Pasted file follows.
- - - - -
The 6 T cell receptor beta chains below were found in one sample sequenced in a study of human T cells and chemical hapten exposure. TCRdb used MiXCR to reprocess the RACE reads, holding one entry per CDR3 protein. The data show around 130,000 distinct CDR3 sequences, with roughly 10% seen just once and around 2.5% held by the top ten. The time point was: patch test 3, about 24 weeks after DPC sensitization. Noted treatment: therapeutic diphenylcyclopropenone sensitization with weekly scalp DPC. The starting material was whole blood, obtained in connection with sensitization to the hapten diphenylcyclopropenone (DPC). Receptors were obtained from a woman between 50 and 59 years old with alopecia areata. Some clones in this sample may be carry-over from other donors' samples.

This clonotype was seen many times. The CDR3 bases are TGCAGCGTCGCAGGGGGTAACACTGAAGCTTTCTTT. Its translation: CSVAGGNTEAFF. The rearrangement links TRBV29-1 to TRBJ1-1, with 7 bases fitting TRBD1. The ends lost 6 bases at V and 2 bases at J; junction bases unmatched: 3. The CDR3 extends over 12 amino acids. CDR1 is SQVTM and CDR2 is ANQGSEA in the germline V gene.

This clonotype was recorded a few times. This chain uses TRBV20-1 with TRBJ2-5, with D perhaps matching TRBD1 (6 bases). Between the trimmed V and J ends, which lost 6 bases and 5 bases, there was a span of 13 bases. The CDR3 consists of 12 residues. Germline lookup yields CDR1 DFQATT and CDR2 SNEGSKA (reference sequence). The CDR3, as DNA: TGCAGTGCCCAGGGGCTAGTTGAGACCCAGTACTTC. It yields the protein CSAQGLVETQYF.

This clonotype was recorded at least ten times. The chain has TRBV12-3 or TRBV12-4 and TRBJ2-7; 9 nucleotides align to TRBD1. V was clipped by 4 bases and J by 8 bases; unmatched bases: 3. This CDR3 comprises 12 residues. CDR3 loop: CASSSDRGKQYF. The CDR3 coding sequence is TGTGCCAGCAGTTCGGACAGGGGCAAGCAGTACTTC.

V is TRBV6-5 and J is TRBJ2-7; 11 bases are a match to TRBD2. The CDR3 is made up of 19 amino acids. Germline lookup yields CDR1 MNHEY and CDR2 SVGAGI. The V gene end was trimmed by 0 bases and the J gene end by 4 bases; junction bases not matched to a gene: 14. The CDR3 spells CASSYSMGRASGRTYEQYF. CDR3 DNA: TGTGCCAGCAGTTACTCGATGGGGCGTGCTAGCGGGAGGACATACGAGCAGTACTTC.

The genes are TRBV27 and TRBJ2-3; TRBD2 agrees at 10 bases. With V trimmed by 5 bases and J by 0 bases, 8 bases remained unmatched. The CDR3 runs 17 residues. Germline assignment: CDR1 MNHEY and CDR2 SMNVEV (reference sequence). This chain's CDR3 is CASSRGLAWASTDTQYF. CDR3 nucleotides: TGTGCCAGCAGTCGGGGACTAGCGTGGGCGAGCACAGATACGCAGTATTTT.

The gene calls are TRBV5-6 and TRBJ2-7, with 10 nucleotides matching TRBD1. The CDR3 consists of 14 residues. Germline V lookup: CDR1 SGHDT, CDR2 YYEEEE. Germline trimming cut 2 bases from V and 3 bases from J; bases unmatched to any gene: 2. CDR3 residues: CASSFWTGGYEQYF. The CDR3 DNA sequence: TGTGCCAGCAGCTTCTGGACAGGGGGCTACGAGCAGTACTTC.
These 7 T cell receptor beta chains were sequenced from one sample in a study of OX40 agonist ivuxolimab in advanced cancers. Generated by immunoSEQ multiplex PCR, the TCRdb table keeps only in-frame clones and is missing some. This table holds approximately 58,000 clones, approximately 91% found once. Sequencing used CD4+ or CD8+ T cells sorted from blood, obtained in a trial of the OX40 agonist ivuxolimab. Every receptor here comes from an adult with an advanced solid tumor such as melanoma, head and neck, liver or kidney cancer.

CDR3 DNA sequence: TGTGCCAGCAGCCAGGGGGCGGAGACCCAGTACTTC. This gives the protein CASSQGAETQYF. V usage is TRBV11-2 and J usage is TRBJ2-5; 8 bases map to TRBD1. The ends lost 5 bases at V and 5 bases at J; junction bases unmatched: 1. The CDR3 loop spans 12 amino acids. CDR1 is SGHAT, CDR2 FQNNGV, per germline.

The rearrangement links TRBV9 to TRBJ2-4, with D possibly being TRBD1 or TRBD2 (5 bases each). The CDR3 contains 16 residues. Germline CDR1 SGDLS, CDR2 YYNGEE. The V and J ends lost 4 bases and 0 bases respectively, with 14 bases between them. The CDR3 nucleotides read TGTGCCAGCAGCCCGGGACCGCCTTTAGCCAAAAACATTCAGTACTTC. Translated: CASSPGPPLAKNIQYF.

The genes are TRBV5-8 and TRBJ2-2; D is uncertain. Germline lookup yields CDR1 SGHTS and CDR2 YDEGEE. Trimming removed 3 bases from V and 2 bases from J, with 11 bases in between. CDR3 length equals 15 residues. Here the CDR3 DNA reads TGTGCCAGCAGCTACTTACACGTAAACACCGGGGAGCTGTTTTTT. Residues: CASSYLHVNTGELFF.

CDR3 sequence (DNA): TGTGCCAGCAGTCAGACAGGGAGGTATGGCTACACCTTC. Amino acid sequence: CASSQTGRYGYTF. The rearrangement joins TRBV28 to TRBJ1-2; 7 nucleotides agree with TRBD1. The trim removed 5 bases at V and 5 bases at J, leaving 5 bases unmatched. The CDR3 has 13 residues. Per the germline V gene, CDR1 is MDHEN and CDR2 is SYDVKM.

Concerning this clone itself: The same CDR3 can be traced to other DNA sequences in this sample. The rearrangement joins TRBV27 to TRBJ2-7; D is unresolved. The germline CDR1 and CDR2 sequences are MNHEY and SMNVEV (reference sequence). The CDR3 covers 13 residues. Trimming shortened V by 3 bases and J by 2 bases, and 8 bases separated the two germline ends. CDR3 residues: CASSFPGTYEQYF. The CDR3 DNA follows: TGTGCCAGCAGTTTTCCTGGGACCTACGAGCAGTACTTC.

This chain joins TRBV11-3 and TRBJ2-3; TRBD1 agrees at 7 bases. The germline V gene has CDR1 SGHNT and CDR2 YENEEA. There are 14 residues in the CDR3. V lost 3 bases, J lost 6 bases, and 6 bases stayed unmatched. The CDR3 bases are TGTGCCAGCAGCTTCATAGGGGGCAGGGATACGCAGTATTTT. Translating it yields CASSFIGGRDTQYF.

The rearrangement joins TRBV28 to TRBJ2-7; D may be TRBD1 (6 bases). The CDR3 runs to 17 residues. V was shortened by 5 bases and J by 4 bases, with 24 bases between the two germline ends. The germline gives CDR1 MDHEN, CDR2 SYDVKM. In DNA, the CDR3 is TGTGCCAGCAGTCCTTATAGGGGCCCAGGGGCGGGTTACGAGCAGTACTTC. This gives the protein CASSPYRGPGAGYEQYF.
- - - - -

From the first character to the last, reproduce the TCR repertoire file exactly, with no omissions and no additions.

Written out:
The 6 T cell receptor beta chains below were found in one sample sequenced in a study of human T cells and chemical hapten exposure. TCRdb used MiXCR to reprocess the RACE reads, holding one entry per CDR3 protein. The data show around 130,000 distinct CDR3 sequences, with roughly 10% seen just once and around 2.5% held by the top ten. The time point was: patch test 3, about 24 weeks after DPC sensitization. Noted treatment: therapeutic diphenylcyclopropenone sensitization with weekly scalp DPC. The starting material was whole blood, obtained in connection with sensitization to the hapten diphenylcyclopropenone (DPC). Receptors were obtained from a woman between 50 and 59 years old with alopecia areata. Some clones in this sample may be carry-over from other donors' samples.

This clonotype was seen many times. The CDR3 bases are TGCAGCGTCGCAGGGGGTAACACTGAAGCTTTCTTT. Its translation: CSVAGGNTEAFF. The rearrangement links TRBV29-1 to TRBJ1-1, with 7 bases fitting TRBD1. The ends lost 6 bases at V and 2 bases at J; junction bases unmatched: 3. The CDR3 extends over 12 amino acids. CDR1 is SQVTM and CDR2 is ANQGSEA in the germline V gene.

This clonotype was recorded a few times. This chain uses TRBV20-1 with TRBJ2-5, with D perhaps matching TRBD1 (6 bases). Between the trimmed V and J ends, which lost 6 bases and 5 bases, there was a span of 13 bases. The CDR3 consists of 12 residues. Germline lookup yields CDR1 DFQATT and CDR2 SNEGSKA (reference sequence). The CDR3, as DNA: TGCAGTGCCCAGGGGCTAGTTGAGACCCAGTACTTC. It yields the protein CSAQGLVETQYF.

This clonotype was recorded at least ten times. The chain has TRBV12-3 or TRBV12-4 and TRBJ2-7; 9 nucleotides align to TRBD1. V was clipped by 4 bases and J by 8 bases; unmatched bases: 3. This CDR3 comprises 12 residues. CDR3 loop: CASSSDRGKQYF. The CDR3 coding sequence is TGTGCCAGCAGTTCGGACAGGGGCAAGCAGTACTTC.

V is TRBV6-5 and J is TRBJ2-7; 11 bases are a match to TRBD2. The CDR3 is made up of 19 amino acids. Germline lookup yields CDR1 MNHEY and CDR2 SVGAGI. The V gene end was trimmed by 0 bases and the J gene end by 4 bases; junction bases not matched to a gene: 14. The CDR3 spells CASSYSMGRASGRTYEQYF. CDR3 DNA: TGTGCCAGCAGTTACTCGATGGGGCGTGCTAGCGGGAGGACATACGAGCAGTACTTC.

The genes are TRBV27 and TRBJ2-3; TRBD2 agrees at 10 bases. With V trimmed by 5 bases and J by 0 bases, 8 bases remained unmatched. The CDR3 runs 17 residues. Germline assignment: CDR1 MNHEY and CDR2 SMNVEV (reference sequence). This chain's CDR3 is CASSRGLAWASTDTQYF. CDR3 nucleotides: TGTGCCAGCAGTCGGGGACTAGCGTGGGCGAGCACAGATACGCAGTATTTT.

The gene calls are TRBV5-6 and TRBJ2-7, with 10 nucleotides matching TRBD1. The CDR3 consists of 14 residues. Germline V lookup: CDR1 SGHDT, CDR2 YYEEEE. Germline trimming cut 2 bases from V and 3 bases from J; bases unmatched to any gene: 2. CDR3 residues: CASSFWTGGYEQYF. The CDR3 DNA sequence: TGTGCCAGCAGCTTCTGGACAGGGGGCTACGAGCAGTACTTC.
These 7 T cell receptor beta chains were sequenced from one sample in a study of OX40 agonist ivuxolimab in advanced cancers. Generated by immunoSEQ multiplex PCR, the TCRdb table keeps only in-frame clones and is missing some. This table holds approximately 58,000 clones, approximately 91% found once. Sequencing used CD4+ or CD8+ T cells sorted from blood, obtained in a trial of the OX40 agonist ivuxolimab. Every receptor here comes from an adult with an advanced solid tumor such as melanoma, head and neck, liver or kidney cancer.

CDR3 DNA sequence: TGTGCCAGCAGCCAGGGGGCGGAGACCCAGTACTTC. This gives the protein CASSQGAETQYF. V usage is TRBV11-2 and J usage is TRBJ2-5; 8 bases map to TRBD1. The ends lost 5 bases at V and 5 bases at J; junction bases unmatched: 1. The CDR3 loop spans 12 amino acids. CDR1 is SGHAT, CDR2 FQNNGV, per germline.

The rearrangement links TRBV9 to TRBJ2-4, with D possibly being TRBD1 or TRBD2 (5 bases each). The CDR3 contains 16 residues. Germline CDR1 SGDLS, CDR2 YYNGEE. The V and J ends lost 4 bases and 0 bases respectively, with 14 bases between them. The CDR3 nucleotides read TGTGCCAGCAGCCCGGGACCGCCTTTAGCCAAAAACATTCAGTACTTC. Translated: CASSPGPPLAKNIQYF.

The genes are TRBV5-8 and TRBJ2-2; D is uncertain. Germline lookup yields CDR1 SGHTS and CDR2 YDEGEE. Trimming removed 3 bases from V and 2 bases from J, with 11 bases in between. CDR3 length equals 15 residues. Here the CDR3 DNA reads TGTGCCAGCAGCTACTTACACGTAAACACCGGGGAGCTGTTTTTT. Residues: CASSYLHVNTGELFF.

CDR3 sequence (DNA): TGTGCCAGCAGTCAGACAGGGAGGTATGGCTACACCTTC. Amino acid sequence: CASSQTGRYGYTF. The rearrangement joins TRBV28 to TRBJ1-2; 7 nucleotides agree with TRBD1. The trim removed 5 bases at V and 5 bases at J, leaving 5 bases unmatched. The CDR3 has 13 residues. Per the germline V gene, CDR1 is MDHEN and CDR2 is SYDVKM.

Concerning this clone itself: The same CDR3 can be traced to other DNA sequences in this sample. The rearrangement joins TRBV27 to TRBJ2-7; D is unresolved. The germline CDR1 and CDR2 sequences are MNHEY and SMNVEV (reference sequence). The CDR3 covers 13 residues. Trimming shortened V by 3 bases and J by 2 bases, and 8 bases separated the two germline ends. CDR3 residues: CASSFPGTYEQYF. The CDR3 DNA follows: TGTGCCAGCAGTTTTCCTGGGACCTACGAGCAGTACTTC.

This chain joins TRBV11-3 and TRBJ2-3; TRBD1 agrees at 7 bases. The germline V gene has CDR1 SGHNT and CDR2 YENEEA. There are 14 residues in the CDR3. V lost 3 bases, J lost 6 bases, and 6 bases stayed unmatched. The CDR3 bases are TGTGCCAGCAGCTTCATAGGGGGCAGGGATACGCAGTATTTT. Translating it yields CASSFIGGRDTQYF.

The rearrangement joins TRBV28 to TRBJ2-7; D may be TRBD1 (6 bases). The CDR3 runs to 17 residues. V was shortened by 5 bases and J by 4 bases, with 24 bases between the two germline ends. The germline gives CDR1 MDHEN, CDR2 SYDVKM. In DNA, the CDR3 is TGTGCCAGCAGTCCTTATAGGGGCCCAGGGGCGGGTTACGAGCAGTACTTC. This gives the protein CASSPYRGPGAGYEQYF.